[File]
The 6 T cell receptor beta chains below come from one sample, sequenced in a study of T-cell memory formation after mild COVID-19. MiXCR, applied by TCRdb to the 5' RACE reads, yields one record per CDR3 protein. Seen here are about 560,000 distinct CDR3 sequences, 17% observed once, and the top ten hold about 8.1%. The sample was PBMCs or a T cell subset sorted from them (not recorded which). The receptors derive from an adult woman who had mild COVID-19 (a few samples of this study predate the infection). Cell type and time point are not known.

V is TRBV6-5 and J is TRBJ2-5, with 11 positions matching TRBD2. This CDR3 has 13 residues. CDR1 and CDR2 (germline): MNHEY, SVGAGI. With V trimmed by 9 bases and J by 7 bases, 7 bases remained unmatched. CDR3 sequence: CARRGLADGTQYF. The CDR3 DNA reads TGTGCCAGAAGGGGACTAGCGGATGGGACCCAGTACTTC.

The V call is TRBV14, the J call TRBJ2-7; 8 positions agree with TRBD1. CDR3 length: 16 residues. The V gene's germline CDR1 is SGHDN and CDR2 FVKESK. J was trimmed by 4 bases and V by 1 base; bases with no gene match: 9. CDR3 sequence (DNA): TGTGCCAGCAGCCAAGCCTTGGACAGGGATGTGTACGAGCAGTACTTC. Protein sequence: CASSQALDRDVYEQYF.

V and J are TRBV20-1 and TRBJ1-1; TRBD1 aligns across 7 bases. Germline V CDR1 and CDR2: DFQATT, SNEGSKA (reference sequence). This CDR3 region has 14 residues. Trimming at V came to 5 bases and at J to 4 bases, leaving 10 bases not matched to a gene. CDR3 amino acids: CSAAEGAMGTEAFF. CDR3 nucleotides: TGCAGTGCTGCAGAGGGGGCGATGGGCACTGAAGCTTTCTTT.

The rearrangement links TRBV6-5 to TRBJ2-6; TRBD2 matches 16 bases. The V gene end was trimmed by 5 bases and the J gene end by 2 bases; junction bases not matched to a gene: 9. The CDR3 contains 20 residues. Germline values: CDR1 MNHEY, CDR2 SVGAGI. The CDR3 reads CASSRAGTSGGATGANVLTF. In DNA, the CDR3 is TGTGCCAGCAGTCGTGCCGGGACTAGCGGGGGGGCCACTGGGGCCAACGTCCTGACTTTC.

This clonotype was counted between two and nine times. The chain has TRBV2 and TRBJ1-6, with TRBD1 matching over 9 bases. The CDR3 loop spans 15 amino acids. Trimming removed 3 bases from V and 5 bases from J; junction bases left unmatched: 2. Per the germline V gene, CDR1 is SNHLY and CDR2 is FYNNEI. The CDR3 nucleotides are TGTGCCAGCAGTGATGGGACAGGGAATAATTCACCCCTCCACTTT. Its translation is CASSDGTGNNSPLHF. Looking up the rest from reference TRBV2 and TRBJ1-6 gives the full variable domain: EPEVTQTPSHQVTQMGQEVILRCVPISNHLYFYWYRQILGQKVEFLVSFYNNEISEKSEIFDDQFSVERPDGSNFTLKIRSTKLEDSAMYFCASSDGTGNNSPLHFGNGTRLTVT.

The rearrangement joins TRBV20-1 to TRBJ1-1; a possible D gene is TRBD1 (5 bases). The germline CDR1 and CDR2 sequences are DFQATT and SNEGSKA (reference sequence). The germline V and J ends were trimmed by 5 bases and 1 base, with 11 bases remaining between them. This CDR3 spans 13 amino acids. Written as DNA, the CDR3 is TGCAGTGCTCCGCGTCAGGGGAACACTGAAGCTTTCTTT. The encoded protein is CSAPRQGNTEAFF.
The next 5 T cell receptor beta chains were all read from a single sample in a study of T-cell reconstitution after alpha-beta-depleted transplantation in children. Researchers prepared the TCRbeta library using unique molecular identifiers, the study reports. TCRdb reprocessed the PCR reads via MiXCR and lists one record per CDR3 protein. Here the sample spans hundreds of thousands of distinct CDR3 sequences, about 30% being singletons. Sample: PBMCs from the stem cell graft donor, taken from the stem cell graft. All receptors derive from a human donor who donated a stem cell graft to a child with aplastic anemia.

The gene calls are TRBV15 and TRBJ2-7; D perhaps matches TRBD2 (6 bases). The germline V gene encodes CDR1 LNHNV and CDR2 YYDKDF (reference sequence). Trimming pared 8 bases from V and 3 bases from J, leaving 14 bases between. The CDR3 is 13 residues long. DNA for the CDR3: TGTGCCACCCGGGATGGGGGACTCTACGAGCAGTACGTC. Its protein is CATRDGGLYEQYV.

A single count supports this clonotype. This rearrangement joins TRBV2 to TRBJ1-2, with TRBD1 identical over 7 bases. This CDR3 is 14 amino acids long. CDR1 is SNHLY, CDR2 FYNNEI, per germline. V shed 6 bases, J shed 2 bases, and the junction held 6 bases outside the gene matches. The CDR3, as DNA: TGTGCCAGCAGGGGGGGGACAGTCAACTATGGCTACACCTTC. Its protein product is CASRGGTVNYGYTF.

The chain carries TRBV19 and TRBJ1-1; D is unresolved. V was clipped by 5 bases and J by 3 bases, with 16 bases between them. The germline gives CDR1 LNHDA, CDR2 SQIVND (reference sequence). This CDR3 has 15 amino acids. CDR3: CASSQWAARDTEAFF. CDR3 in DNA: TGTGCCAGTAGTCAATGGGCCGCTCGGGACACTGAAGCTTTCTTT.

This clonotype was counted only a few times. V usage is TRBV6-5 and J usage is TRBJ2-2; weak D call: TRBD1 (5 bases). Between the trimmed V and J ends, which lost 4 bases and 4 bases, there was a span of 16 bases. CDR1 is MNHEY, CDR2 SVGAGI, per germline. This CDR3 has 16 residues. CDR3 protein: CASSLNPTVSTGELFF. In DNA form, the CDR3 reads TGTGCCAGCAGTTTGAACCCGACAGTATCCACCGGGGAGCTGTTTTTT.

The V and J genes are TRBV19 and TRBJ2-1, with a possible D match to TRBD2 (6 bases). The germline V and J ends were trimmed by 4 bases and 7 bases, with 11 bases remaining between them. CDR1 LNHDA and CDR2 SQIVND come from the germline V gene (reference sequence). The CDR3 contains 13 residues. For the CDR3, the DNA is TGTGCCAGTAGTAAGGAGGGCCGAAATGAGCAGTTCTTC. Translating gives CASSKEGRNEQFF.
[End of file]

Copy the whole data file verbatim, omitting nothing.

The 6 T cell receptor beta chains below come from one sample, sequenced in a study of T-cell memory formation after mild COVID-19. MiXCR, applied by TCRdb to the 5' RACE reads, yields one record per CDR3 protein. Seen here are about 560,000 distinct CDR3 sequences, 17% observed once, and the top ten hold about 8.1%. The sample was PBMCs or a T cell subset sorted from them (not recorded which). The receptors derive from an adult woman who had mild COVID-19 (a few samples of this study predate the infection). Cell type and time point are not known.

V is TRBV6-5 and J is TRBJ2-5, with 11 positions matching TRBD2. This CDR3 has 13 residues. CDR1 and CDR2 (germline): MNHEY, SVGAGI. With V trimmed by 9 bases and J by 7 bases, 7 bases remained unmatched. CDR3 sequence: CARRGLADGTQYF. The CDR3 DNA reads TGTGCCAGAAGGGGACTAGCGGATGGGACCCAGTACTTC.

The V call is TRBV14, the J call TRBJ2-7; 8 positions agree with TRBD1. CDR3 length: 16 residues. The V gene's germline CDR1 is SGHDN and CDR2 FVKESK. J was trimmed by 4 bases and V by 1 base; bases with no gene match: 9. CDR3 sequence (DNA): TGTGCCAGCAGCCAAGCCTTGGACAGGGATGTGTACGAGCAGTACTTC. Protein sequence: CASSQALDRDVYEQYF.

V and J are TRBV20-1 and TRBJ1-1; TRBD1 aligns across 7 bases. Germline V CDR1 and CDR2: DFQATT, SNEGSKA (reference sequence). This CDR3 region has 14 residues. Trimming at V came to 5 bases and at J to 4 bases, leaving 10 bases not matched to a gene. CDR3 amino acids: CSAAEGAMGTEAFF. CDR3 nucleotides: TGCAGTGCTGCAGAGGGGGCGATGGGCACTGAAGCTTTCTTT.

The rearrangement links TRBV6-5 to TRBJ2-6; TRBD2 matches 16 bases. The V gene end was trimmed by 5 bases and the J gene end by 2 bases; junction bases not matched to a gene: 9. The CDR3 contains 20 residues. Germline values: CDR1 MNHEY, CDR2 SVGAGI. The CDR3 reads CASSRAGTSGGATGANVLTF. In DNA, the CDR3 is TGTGCCAGCAGTCGTGCCGGGACTAGCGGGGGGGCCACTGGGGCCAACGTCCTGACTTTC.

This clonotype was counted between two and nine times. The chain has TRBV2 and TRBJ1-6, with TRBD1 matching over 9 bases. The CDR3 loop spans 15 amino acids. Trimming removed 3 bases from V and 5 bases from J; junction bases left unmatched: 2. Per the germline V gene, CDR1 is SNHLY and CDR2 is FYNNEI. The CDR3 nucleotides are TGTGCCAGCAGTGATGGGACAGGGAATAATTCACCCCTCCACTTT. Its translation is CASSDGTGNNSPLHF. Looking up the rest from reference TRBV2 and TRBJ1-6 gives the full variable domain: EPEVTQTPSHQVTQMGQEVILRCVPISNHLYFYWYRQILGQKVEFLVSFYNNEISEKSEIFDDQFSVERPDGSNFTLKIRSTKLEDSAMYFCASSDGTGNNSPLHFGNGTRLTVT.

The rearrangement joins TRBV20-1 to TRBJ1-1; a possible D gene is TRBD1 (5 bases). The germline CDR1 and CDR2 sequences are DFQATT and SNEGSKA (reference sequence). The germline V and J ends were trimmed by 5 bases and 1 base, with 11 bases remaining between them. This CDR3 spans 13 amino acids. Written as DNA, the CDR3 is TGCAGTGCTCCGCGTCAGGGGAACACTGAAGCTTTCTTT. The encoded protein is CSAPRQGNTEAFF.
The next 5 T cell receptor beta chains were all read from a single sample in a study of T-cell reconstitution after alpha-beta-depleted transplantation in children. Researchers prepared the TCRbeta library using unique molecular identifiers, the study reports. TCRdb reprocessed the PCR reads via MiXCR and lists one record per CDR3 protein. Here the sample spans hundreds of thousands of distinct CDR3 sequences, about 30% being singletons. Sample: PBMCs from the stem cell graft donor, taken from the stem cell graft. All receptors derive from a human donor who donated a stem cell graft to a child with aplastic anemia.

The gene calls are TRBV15 and TRBJ2-7; D perhaps matches TRBD2 (6 bases). The germline V gene encodes CDR1 LNHNV and CDR2 YYDKDF (reference sequence). Trimming pared 8 bases from V and 3 bases from J, leaving 14 bases between. The CDR3 is 13 residues long. DNA for the CDR3: TGTGCCACCCGGGATGGGGGACTCTACGAGCAGTACGTC. Its protein is CATRDGGLYEQYV.

A single count supports this clonotype. This rearrangement joins TRBV2 to TRBJ1-2, with TRBD1 identical over 7 bases. This CDR3 is 14 amino acids long. CDR1 is SNHLY, CDR2 FYNNEI, per germline. V shed 6 bases, J shed 2 bases, and the junction held 6 bases outside the gene matches. The CDR3, as DNA: TGTGCCAGCAGGGGGGGGACAGTCAACTATGGCTACACCTTC. Its protein product is CASRGGTVNYGYTF.

The chain carries TRBV19 and TRBJ1-1; D is unresolved. V was clipped by 5 bases and J by 3 bases, with 16 bases between them. The germline gives CDR1 LNHDA, CDR2 SQIVND (reference sequence). This CDR3 has 15 amino acids. CDR3: CASSQWAARDTEAFF. CDR3 in DNA: TGTGCCAGTAGTCAATGGGCCGCTCGGGACACTGAAGCTTTCTTT.

This clonotype was counted only a few times. V usage is TRBV6-5 and J usage is TRBJ2-2; weak D call: TRBD1 (5 bases). Between the trimmed V and J ends, which lost 4 bases and 4 bases, there was a span of 16 bases. CDR1 is MNHEY, CDR2 SVGAGI, per germline. This CDR3 has 16 residues. CDR3 protein: CASSLNPTVSTGELFF. In DNA form, the CDR3 reads TGTGCCAGCAGTTTGAACCCGACAGTATCCACCGGGGAGCTGTTTTTT.

The V and J genes are TRBV19 and TRBJ2-1, with a possible D match to TRBD2 (6 bases). The germline V and J ends were trimmed by 4 bases and 7 bases, with 11 bases remaining between them. CDR1 LNHDA and CDR2 SQIVND come from the germline V gene (reference sequence). The CDR3 contains 13 residues. For the CDR3, the DNA is TGTGCCAGTAGTAAGGAGGGCCGAAATGAGCAGTTCTTC. Translating gives CASSKEGRNEQFF.